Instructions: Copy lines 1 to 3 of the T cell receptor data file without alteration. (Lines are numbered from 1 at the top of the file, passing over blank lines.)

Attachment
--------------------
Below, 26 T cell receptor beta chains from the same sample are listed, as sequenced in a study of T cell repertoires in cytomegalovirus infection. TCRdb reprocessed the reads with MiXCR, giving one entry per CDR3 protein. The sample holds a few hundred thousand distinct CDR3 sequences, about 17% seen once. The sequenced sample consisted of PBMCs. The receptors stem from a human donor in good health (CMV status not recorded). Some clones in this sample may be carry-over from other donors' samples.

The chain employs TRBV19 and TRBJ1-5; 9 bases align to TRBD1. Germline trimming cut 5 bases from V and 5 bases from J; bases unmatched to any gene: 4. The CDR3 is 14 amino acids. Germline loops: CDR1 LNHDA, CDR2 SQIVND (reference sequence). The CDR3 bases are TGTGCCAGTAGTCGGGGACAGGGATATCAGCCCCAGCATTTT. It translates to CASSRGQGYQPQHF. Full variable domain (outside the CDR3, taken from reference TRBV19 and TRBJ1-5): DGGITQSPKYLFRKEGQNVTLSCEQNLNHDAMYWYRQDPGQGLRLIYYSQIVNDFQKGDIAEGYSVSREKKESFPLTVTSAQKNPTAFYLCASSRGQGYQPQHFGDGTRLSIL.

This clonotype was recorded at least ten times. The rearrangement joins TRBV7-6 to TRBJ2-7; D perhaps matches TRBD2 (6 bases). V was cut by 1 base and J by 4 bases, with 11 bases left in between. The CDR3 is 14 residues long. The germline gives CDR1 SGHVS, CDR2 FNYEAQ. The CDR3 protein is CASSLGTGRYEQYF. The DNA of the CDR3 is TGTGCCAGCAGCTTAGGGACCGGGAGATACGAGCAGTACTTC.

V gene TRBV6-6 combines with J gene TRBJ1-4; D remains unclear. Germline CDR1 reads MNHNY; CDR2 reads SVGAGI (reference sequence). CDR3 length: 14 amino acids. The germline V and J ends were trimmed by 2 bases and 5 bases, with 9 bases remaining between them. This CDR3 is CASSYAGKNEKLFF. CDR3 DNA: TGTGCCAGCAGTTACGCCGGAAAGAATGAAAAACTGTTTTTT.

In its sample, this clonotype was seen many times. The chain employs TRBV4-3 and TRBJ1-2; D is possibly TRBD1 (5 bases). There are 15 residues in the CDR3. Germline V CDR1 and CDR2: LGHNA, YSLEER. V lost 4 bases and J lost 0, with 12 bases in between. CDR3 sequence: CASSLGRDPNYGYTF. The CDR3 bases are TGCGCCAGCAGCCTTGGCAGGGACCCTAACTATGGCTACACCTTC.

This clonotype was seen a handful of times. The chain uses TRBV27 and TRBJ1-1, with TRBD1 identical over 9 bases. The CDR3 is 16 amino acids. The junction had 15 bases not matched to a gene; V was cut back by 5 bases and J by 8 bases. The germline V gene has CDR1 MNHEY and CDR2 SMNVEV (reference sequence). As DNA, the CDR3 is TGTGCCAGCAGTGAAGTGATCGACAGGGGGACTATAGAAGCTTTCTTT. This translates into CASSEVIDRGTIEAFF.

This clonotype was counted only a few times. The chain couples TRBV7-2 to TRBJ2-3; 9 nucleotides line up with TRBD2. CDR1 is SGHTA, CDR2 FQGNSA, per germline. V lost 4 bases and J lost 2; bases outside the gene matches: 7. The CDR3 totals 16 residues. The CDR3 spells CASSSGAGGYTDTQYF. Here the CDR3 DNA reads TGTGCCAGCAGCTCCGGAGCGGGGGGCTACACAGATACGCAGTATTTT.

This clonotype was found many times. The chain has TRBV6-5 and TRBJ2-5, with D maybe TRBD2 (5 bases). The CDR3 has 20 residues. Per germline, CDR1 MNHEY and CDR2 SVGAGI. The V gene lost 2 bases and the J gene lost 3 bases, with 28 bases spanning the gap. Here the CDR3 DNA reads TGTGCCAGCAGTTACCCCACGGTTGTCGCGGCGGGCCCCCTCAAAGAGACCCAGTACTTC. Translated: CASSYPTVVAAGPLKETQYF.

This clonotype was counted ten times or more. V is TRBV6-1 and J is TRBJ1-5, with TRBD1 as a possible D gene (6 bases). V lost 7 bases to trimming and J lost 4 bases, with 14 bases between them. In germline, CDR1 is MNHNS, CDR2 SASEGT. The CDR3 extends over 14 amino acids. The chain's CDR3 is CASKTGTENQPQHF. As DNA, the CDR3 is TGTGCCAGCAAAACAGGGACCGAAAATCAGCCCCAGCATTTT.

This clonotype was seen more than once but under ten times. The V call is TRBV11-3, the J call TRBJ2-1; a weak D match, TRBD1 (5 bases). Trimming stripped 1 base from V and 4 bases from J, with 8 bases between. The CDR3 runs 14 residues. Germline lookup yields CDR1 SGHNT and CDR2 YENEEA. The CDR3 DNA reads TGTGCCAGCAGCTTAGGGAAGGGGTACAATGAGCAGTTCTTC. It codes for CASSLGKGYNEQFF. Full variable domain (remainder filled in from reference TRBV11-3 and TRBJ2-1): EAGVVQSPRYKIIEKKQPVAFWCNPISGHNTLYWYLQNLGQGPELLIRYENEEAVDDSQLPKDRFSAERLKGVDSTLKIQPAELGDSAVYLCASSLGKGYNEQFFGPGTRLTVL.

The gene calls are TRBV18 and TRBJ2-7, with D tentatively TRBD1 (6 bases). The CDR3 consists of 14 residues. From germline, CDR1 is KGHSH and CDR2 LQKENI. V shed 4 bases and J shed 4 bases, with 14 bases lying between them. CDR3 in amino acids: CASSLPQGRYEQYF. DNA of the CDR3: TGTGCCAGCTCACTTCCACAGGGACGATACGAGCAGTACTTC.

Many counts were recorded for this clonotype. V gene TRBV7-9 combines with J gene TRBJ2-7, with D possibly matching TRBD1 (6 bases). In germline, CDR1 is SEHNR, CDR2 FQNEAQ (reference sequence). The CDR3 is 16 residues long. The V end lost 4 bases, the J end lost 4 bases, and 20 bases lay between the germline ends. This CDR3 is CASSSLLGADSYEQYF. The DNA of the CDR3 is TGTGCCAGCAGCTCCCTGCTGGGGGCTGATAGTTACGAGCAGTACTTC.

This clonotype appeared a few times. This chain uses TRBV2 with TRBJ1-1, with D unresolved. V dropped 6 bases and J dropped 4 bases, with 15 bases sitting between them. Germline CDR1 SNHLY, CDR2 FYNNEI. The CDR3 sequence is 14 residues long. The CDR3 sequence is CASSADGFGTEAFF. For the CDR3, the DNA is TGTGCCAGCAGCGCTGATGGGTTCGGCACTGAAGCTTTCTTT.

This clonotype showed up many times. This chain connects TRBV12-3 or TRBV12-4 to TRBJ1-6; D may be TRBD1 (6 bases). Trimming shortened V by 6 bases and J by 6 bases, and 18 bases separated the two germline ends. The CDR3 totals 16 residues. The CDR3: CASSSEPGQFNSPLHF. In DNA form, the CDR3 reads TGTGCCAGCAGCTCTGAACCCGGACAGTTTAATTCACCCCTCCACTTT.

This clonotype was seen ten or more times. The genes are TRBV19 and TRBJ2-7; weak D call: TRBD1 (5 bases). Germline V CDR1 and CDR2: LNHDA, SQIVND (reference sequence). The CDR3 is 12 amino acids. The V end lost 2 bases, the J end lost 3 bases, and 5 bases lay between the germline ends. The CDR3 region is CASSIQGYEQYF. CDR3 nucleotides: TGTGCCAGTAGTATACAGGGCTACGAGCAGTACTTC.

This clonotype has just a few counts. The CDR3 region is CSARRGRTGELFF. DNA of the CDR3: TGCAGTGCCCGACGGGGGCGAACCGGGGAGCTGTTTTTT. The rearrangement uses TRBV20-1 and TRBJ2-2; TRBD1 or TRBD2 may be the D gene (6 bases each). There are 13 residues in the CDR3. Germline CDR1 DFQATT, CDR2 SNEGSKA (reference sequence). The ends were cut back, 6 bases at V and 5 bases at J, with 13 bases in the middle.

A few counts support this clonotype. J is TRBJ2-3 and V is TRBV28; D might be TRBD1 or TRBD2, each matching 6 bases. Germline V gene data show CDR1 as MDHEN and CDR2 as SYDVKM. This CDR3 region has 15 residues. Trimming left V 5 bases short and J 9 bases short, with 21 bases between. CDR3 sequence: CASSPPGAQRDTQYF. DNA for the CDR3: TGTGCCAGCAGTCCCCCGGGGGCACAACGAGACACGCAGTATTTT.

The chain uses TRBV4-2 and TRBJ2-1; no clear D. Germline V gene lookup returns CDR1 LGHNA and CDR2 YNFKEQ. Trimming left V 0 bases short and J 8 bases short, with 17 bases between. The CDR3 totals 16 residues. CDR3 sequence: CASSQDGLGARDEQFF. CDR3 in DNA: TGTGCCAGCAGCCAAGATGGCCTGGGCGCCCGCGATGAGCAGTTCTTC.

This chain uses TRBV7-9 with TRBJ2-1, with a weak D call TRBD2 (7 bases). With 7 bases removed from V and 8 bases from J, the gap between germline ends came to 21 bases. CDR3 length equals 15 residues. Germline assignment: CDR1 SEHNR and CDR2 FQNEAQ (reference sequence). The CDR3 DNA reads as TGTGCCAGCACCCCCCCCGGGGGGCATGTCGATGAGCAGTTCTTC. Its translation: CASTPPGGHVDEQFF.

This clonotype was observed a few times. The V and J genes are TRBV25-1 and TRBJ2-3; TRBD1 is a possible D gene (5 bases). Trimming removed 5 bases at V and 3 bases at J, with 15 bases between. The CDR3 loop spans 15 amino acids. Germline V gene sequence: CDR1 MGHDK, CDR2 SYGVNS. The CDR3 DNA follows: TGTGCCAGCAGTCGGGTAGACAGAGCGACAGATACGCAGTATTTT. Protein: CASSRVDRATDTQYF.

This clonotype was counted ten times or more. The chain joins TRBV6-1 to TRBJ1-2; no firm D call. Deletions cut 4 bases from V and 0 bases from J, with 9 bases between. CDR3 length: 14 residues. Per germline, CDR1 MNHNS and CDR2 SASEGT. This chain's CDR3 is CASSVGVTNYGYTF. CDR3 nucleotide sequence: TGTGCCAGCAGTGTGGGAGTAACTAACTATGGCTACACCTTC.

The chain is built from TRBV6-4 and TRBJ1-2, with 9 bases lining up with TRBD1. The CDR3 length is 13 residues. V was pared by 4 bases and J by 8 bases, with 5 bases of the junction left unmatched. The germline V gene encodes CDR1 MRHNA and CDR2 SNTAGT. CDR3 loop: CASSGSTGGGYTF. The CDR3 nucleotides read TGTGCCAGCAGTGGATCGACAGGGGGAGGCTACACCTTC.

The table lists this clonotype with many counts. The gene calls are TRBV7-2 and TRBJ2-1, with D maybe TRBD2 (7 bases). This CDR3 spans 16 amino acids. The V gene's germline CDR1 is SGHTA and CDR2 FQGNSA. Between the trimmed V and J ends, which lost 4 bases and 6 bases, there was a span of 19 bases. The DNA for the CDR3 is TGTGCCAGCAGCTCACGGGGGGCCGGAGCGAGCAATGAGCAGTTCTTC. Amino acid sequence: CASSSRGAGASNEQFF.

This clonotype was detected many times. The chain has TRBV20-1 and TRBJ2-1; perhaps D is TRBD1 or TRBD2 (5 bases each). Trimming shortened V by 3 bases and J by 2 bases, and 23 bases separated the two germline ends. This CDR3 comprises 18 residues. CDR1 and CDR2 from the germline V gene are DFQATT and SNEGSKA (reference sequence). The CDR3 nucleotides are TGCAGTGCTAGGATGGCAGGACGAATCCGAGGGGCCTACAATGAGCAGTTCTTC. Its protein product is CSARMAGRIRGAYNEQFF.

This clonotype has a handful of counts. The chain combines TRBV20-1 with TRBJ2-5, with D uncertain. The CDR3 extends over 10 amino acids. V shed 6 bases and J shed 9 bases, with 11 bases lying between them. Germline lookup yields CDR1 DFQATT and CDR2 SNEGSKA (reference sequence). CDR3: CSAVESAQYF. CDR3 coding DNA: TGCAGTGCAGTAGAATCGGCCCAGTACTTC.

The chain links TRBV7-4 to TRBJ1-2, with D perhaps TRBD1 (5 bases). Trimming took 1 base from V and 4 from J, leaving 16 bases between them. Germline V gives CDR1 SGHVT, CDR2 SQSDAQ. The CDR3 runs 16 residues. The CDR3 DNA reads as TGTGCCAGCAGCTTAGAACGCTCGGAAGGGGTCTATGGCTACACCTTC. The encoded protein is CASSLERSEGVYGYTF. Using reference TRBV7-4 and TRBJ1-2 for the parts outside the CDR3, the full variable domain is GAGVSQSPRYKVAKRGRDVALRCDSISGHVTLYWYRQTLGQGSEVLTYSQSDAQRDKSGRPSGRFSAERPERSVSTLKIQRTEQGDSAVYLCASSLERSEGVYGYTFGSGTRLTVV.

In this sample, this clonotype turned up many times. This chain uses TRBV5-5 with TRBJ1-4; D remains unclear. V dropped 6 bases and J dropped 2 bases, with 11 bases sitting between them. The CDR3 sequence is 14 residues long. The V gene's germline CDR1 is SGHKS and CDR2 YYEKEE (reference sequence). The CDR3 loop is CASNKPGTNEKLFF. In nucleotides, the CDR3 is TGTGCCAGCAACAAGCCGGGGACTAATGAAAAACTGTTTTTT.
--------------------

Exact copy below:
Below, 26 T cell receptor beta chains from the same sample are listed, as sequenced in a study of T cell repertoires in cytomegalovirus infection. TCRdb reprocessed the reads with MiXCR, giving one entry per CDR3 protein. The sample holds a few hundred thousand distinct CDR3 sequences, about 17% seen once. The sequenced sample consisted of PBMCs. The receptors stem from a human donor in good health (CMV status not recorded). Some clones in this sample may be carry-over from other donors' samples.

The chain employs TRBV19 and TRBJ1-5; 9 bases align to TRBD1. Germline trimming cut 5 bases from V and 5 bases from J; bases unmatched to any gene: 4. The CDR3 is 14 amino acids. Germline loops: CDR1 LNHDA, CDR2 SQIVND (reference sequence). The CDR3 bases are TGTGCCAGTAGTCGGGGACAGGGATATCAGCCCCAGCATTTT. It translates to CASSRGQGYQPQHF. Full variable domain (outside the CDR3, taken from reference TRBV19 and TRBJ1-5): DGGITQSPKYLFRKEGQNVTLSCEQNLNHDAMYWYRQDPGQGLRLIYYSQIVNDFQKGDIAEGYSVSREKKESFPLTVTSAQKNPTAFYLCASSRGQGYQPQHFGDGTRLSIL.

This clonotype was recorded at least ten times. The rearrangement joins TRBV7-6 to TRBJ2-7; D perhaps matches TRBD2 (6 bases). V was cut by 1 base and J by 4 bases, with 11 bases left in between. The CDR3 is 14 residues long. The germline gives CDR1 SGHVS, CDR2 FNYEAQ. The CDR3 protein is CASSLGTGRYEQYF. The DNA of the CDR3 is TGTGCCAGCAGCTTAGGGACCGGGAGATACGAGCAGTACTTC.